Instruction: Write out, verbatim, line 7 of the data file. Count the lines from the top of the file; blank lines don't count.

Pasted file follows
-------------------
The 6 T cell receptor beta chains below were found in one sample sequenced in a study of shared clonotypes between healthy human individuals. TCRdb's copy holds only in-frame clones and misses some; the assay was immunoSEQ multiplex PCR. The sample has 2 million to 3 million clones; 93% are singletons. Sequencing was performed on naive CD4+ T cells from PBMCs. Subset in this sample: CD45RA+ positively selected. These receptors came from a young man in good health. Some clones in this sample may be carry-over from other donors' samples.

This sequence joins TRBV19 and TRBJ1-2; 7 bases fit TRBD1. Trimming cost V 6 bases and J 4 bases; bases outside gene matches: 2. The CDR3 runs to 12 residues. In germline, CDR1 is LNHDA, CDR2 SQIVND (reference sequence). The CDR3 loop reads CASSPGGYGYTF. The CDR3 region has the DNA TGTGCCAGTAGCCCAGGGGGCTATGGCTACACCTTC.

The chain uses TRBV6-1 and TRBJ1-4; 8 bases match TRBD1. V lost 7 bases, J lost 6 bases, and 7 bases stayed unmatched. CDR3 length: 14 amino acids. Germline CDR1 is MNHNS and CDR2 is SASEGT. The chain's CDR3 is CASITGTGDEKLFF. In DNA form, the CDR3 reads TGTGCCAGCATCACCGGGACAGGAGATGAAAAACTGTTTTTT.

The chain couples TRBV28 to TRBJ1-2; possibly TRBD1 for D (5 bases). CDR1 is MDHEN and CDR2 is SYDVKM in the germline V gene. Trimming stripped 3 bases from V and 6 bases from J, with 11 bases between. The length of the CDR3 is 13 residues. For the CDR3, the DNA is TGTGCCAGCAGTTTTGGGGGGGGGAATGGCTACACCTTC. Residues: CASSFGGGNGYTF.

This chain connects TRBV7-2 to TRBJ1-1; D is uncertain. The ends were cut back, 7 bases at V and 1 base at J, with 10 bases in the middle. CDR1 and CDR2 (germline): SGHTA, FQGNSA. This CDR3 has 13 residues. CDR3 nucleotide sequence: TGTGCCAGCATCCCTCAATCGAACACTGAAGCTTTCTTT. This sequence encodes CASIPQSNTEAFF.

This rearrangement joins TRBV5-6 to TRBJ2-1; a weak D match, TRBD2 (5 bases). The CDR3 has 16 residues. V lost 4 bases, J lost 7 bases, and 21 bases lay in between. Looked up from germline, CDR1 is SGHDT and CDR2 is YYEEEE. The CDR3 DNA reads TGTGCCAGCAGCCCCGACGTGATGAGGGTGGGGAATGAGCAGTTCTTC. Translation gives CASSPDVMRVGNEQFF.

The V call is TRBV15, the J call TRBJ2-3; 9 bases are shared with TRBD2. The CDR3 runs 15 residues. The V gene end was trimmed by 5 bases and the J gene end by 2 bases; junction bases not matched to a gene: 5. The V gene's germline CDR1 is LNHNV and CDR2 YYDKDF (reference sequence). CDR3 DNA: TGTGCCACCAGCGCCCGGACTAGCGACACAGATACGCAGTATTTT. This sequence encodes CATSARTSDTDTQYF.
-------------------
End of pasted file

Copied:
The V call is TRBV15, the J call TRBJ2-3; 9 bases are shared with TRBD2. The CDR3 runs 15 residues. The V gene end was trimmed by 5 bases and the J gene end by 2 bases; junction bases not matched to a gene: 5. The V gene's germline CDR1 is LNHNV and CDR2 YYDKDF (reference sequence). CDR3 DNA: TGTGCCACCAGCGCCCGGACTAGCGACACAGATACGCAGTATTTT. This sequence encodes CATSARTSDTDTQYF.